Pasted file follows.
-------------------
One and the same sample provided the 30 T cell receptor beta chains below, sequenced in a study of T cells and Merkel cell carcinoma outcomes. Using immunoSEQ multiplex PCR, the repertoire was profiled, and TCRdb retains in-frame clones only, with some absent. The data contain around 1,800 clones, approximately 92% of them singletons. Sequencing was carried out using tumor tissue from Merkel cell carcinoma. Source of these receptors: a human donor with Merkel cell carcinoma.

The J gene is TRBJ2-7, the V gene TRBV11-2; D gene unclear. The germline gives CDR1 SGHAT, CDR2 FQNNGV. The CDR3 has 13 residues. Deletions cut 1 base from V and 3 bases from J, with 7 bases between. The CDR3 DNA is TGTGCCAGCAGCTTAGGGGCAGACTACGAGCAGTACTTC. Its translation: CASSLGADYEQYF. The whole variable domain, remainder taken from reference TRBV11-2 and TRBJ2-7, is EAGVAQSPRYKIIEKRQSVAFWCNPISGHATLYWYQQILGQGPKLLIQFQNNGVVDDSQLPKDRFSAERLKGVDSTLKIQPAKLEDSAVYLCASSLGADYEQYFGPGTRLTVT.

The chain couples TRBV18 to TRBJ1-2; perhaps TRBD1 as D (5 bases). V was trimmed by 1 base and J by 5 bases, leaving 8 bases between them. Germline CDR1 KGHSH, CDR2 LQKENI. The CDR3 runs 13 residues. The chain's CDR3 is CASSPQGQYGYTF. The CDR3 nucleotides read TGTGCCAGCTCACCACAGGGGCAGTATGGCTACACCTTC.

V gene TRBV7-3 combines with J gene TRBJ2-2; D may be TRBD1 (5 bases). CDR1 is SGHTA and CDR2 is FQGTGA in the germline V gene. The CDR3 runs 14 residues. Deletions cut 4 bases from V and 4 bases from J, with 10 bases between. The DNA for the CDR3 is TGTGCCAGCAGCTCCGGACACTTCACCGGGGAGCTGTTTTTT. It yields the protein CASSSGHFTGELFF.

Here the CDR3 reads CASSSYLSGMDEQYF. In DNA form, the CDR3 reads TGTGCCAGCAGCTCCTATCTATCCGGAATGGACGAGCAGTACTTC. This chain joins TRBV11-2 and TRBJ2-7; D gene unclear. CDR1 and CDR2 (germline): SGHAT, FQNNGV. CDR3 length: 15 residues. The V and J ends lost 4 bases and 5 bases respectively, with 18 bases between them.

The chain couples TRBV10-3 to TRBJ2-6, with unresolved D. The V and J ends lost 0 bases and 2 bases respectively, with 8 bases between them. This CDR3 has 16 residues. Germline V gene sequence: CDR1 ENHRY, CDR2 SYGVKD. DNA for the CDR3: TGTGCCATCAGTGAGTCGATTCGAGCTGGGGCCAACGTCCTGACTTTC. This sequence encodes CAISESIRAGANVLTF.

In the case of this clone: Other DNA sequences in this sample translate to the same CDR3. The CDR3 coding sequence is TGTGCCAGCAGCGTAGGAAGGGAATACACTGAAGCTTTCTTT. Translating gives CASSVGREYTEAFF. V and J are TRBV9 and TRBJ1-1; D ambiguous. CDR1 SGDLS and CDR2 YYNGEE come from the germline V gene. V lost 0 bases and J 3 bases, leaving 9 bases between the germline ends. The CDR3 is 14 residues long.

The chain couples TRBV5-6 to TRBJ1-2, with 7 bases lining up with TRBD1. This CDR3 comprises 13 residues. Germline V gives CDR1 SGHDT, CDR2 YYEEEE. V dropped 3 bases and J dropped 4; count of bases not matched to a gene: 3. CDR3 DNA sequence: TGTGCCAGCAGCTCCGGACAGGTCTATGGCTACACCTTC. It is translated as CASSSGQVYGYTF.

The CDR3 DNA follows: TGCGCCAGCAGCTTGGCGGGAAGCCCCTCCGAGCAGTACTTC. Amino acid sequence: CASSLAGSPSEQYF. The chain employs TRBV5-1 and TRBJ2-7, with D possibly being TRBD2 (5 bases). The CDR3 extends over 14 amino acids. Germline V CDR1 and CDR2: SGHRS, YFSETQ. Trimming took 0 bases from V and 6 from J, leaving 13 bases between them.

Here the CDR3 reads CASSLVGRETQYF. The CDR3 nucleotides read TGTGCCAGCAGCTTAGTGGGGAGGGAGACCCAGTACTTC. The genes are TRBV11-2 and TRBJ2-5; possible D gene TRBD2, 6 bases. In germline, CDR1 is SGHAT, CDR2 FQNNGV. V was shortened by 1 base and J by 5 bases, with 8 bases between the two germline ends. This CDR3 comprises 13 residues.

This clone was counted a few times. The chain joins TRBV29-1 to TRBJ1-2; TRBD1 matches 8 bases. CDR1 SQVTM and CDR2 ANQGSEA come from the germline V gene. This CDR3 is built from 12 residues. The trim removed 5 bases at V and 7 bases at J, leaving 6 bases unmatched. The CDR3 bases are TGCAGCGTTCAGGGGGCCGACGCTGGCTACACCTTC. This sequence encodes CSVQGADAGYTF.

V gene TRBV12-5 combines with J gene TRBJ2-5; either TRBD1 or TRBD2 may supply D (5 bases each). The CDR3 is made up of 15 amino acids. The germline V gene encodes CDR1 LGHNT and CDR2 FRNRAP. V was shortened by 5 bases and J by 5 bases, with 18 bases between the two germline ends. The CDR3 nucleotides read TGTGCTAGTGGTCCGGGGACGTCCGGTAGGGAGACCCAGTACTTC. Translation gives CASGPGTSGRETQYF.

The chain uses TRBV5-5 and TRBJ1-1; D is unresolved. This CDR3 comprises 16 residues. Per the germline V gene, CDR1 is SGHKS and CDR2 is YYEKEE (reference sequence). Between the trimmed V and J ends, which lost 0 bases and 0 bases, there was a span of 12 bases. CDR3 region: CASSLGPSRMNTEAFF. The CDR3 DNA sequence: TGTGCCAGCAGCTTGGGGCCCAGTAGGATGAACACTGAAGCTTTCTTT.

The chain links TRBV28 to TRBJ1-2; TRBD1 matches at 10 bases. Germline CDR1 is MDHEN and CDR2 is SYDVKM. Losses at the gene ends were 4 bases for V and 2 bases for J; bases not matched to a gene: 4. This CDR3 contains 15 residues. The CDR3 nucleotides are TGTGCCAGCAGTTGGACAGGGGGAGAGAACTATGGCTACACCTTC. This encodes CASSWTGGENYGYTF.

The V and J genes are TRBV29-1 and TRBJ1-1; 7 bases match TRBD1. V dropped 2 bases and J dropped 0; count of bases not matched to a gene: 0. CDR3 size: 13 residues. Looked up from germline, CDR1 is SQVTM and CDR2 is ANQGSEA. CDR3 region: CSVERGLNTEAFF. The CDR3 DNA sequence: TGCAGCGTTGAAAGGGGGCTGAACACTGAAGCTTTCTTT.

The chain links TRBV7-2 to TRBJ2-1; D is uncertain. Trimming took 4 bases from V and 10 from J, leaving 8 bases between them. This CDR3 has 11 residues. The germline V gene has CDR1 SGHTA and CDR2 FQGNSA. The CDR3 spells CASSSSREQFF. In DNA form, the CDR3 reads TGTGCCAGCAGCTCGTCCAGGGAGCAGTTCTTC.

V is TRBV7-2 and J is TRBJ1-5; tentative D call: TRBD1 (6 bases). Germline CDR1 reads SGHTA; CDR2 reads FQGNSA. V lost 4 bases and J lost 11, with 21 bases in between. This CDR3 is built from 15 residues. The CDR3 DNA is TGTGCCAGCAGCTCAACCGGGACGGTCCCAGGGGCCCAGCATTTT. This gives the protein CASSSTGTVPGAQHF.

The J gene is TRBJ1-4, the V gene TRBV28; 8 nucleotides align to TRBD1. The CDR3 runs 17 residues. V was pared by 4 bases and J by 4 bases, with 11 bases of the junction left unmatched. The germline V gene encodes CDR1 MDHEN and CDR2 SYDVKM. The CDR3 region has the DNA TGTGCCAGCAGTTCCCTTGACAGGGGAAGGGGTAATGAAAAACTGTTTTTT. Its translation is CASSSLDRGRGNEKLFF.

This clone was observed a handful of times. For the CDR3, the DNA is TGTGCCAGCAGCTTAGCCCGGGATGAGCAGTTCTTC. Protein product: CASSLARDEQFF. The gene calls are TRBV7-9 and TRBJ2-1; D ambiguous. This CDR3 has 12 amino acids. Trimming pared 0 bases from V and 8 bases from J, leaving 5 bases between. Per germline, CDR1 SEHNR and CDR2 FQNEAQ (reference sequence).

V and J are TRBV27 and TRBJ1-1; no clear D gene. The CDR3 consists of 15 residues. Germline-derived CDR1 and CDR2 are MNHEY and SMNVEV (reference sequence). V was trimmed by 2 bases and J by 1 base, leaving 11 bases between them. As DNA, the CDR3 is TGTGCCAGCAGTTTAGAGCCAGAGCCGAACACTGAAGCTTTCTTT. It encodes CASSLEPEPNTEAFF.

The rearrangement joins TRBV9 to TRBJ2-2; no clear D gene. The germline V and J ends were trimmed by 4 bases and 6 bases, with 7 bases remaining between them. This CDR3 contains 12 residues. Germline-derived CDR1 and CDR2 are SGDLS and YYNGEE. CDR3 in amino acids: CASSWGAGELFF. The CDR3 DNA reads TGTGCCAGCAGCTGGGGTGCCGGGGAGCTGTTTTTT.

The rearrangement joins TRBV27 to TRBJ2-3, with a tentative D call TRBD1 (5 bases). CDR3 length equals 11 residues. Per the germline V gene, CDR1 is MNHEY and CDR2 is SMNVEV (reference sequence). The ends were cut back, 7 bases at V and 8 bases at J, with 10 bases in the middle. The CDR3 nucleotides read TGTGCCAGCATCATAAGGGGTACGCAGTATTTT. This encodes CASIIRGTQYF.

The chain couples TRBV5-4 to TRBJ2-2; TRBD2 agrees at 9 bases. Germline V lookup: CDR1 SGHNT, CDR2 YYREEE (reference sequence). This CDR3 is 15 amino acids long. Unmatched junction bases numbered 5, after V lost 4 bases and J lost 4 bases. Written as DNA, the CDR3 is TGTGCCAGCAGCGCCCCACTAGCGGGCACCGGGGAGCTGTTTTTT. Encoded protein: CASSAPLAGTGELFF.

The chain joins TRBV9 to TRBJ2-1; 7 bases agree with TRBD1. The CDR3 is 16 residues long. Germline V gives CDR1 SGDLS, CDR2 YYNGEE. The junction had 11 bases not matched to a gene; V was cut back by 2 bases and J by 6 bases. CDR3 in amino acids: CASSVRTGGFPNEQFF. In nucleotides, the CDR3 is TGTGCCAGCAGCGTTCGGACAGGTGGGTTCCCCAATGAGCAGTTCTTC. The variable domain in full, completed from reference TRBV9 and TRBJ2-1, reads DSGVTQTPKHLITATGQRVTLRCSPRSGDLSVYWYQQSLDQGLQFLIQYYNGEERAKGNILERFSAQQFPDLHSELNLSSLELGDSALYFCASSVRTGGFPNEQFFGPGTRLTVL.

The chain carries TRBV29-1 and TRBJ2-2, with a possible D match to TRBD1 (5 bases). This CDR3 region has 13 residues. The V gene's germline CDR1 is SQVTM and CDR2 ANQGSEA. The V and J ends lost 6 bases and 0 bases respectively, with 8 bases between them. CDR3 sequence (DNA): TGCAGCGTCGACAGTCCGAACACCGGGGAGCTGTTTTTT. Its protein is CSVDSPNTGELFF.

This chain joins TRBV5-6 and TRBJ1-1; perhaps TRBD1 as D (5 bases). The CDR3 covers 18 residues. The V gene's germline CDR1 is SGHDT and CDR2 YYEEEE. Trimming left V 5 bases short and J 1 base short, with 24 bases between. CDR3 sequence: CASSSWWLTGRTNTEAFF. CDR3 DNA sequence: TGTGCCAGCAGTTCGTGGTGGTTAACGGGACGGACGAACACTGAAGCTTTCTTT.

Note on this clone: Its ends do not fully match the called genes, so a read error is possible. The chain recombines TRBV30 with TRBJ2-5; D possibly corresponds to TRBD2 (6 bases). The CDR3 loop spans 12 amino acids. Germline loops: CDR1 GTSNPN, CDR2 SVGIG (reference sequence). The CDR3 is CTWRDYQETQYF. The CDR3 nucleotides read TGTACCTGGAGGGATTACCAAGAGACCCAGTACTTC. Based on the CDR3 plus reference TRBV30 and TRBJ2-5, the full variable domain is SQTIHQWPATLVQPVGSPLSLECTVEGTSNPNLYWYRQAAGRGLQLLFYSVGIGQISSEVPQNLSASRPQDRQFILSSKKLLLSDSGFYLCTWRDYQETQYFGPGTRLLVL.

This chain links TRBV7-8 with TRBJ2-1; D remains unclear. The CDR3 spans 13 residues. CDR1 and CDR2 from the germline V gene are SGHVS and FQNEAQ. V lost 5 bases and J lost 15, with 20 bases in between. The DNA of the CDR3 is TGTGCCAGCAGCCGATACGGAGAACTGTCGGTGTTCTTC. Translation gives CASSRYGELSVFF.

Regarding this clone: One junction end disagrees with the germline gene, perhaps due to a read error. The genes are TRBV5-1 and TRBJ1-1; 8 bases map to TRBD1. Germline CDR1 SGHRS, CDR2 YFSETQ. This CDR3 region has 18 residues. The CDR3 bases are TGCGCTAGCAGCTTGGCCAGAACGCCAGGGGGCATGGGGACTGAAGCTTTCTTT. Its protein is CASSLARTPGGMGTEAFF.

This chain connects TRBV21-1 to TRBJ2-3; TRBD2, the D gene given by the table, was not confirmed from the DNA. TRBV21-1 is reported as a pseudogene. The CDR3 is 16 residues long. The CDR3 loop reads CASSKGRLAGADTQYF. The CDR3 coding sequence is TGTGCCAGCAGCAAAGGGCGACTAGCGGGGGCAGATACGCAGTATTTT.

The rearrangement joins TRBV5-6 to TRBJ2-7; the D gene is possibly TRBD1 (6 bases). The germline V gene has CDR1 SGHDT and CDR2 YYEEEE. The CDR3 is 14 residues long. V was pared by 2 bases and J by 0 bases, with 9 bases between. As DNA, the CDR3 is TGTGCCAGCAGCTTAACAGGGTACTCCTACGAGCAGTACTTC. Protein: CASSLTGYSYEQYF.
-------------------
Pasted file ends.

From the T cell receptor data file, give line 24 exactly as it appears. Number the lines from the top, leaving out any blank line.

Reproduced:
The chain joins TRBV9 to TRBJ2-1; 7 bases agree with TRBD1. The CDR3 is 16 residues long. Germline V gives CDR1 SGDLS, CDR2 YYNGEE. The junction had 11 bases not matched to a gene; V was cut back by 2 bases and J by 6 bases. CDR3 in amino acids: CASSVRTGGFPNEQFF. In nucleotides, the CDR3 is TGTGCCAGCAGCGTTCGGACAGGTGGGTTCCCCAATGAGCAGTTCTTC. The variable domain in full, completed from reference TRBV9 and TRBJ2-1, reads DSGVTQTPKHLITATGQRVTLRCSPRSGDLSVYWYQQSLDQGLQFLIQYYNGEERAKGNILERFSAQQFPDLHSELNLSSLELGDSALYFCASSVRTGGFPNEQFFGPGTRLTVL.